A new smart car might be a stupid idea for anyone really guarded about their sex life, religious beliefs, health and genetic information and what not. Drivers and car owners have been warned before of their privacy being up for a toss with vehicle manufacturers collecting extensive personal data of drivers, which includes their political opinions, beliefs, ethnicity, health profile and sexual preferences. But a recent study by Mozilla Foundation shows the direct repercussions of the privacy nightmare that new smart cars have become.

A study of 25 car brands, conducted by the internet-focused non profit foundation, found that 84% of car companies review, share or sell data to data brokers, service providers and other companies. Not only did the car brands terribly fail at the consumer privacy tests, but Mozilla also found that all the car brands collected more data than they required and used it for reasons unrelated to the operation of a vehicle.

Kia Sonet interiors
Kia Sonet interiorsKia Motors India

The research further suggests that six car companies are capable of collecting intimate information like a driver's medical profile, genetic information, how fast a person drives, the songs listened to, the places driven to etc. Personal information as sensitive as a person's race, weight, sexual activities is also collected.

The study and how does data get collected?

Mozilla's "Privacy Not Included" project found that brands including BMW, Ford, Toyota, Tesla, Subaru know more about the driver than they should. "Many people think of their car as a private space—somewhere to call your doctor, have a personal conversation with your kid on the way to school, cry your eyes out over a break-up, or drive places you might not want the world to know about," said Jen Caltrider , program direction of the "Privacy Not Included" project in a press statement.

It adds, "But that perception no longer matches reality. All new cars today are privacy nightmares on wheels that collect huge amounts of personal information."

The tools available to modern cars, for collecting data, galore. From microphones, cameras, phones connected to the cars, synchronized apps and websites, every gadget assumes the role of data harvesting equipment.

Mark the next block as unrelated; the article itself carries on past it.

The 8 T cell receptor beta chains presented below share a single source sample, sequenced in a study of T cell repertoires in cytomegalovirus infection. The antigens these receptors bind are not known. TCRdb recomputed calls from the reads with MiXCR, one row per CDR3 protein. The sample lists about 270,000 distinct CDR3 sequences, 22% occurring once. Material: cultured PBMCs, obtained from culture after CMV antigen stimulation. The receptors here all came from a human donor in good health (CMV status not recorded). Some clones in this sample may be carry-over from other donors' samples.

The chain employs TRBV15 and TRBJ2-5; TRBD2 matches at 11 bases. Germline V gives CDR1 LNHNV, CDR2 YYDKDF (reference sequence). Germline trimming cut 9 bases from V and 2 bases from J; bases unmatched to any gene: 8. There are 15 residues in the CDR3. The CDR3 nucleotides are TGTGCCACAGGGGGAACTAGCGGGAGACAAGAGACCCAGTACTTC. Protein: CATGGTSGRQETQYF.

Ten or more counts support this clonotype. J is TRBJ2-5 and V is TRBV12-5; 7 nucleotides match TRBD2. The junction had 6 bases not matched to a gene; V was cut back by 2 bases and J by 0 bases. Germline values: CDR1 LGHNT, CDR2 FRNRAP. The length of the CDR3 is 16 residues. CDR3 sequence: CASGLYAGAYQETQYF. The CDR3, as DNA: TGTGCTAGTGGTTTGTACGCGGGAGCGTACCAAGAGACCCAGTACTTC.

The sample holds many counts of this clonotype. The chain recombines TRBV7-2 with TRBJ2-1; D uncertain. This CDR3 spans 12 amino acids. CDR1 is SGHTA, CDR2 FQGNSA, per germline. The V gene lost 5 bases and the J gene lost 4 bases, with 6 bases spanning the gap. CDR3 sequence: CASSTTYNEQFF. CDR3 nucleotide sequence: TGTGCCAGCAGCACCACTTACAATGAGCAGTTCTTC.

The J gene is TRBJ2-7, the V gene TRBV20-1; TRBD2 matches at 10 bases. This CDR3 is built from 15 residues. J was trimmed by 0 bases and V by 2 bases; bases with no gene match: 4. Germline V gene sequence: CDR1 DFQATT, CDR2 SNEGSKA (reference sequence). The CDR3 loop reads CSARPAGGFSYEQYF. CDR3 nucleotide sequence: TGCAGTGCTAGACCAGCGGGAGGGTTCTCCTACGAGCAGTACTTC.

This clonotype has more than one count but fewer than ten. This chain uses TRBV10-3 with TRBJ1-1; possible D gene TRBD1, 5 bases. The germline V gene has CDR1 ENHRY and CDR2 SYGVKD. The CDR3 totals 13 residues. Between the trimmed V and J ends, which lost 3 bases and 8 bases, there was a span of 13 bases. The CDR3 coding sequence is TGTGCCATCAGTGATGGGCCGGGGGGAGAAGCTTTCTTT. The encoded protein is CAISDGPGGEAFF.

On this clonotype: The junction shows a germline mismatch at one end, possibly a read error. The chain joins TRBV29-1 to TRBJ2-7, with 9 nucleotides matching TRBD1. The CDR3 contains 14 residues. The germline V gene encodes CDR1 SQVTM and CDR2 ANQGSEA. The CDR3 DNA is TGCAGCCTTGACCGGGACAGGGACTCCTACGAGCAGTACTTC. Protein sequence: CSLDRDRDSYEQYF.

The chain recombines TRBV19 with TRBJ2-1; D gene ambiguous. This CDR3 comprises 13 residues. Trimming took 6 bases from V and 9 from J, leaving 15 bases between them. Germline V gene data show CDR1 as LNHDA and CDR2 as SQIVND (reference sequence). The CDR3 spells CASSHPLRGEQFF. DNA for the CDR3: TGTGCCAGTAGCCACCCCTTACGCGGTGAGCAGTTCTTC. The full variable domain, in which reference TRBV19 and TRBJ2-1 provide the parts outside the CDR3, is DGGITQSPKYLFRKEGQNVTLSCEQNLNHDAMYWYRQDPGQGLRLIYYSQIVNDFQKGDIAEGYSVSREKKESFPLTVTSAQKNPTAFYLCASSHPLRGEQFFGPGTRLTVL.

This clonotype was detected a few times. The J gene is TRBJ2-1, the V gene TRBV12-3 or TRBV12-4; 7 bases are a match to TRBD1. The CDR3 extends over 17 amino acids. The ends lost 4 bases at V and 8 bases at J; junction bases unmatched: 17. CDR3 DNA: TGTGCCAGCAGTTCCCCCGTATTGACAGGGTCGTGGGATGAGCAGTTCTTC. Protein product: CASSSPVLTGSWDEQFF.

Want to know the worst offender?

The creepiest category of data including sexual preferences, genetic profile, ethnicity is what concerns data privacy activists, who claim that such data is unrelated to vehicle operation. Elon Musk's Tesla was rated the worst offender, while Nissan is a close second, said Mozilla, adding that the car maker's privacy policy suggests the manufacturer collects information which includes sexual activity, health data, genetic profile although the study skips details as to how such data is gathered.

It further states that Nissan reserves the right to share and sell, "preferences, characteristics, psychological trends, predispositions, behaviour, attitudes, intelligence, abilities and aptitudes," to data brokers, law enforcement agencies and other third parties. Other car brands may be different in their data gathering endeavors but are not necessarily better. For instance, Kia's privacy policy reserves the right to monitor "sex life" and Mercedes-Benz ships cars with Tik-Tok pre-installed on the info-tainment system.

Mozilla also noted that, "Modern cars are a privacy nightmare. Car makers have been bragging about their cars being 'computers on wheels' for years. However, the conversation about what driving a computer means for its occupants' privacy hasn't really caught up." Talking of one-eyed king among the blind, Renault fares better than all the others as it gives the users the right to have their personal data deleted.

Date being passed on, bigger concern

The study also found that 56% of the companies surveyed can also share user data with government or law enforcement agencies without 'court order' and in response to a 'request.'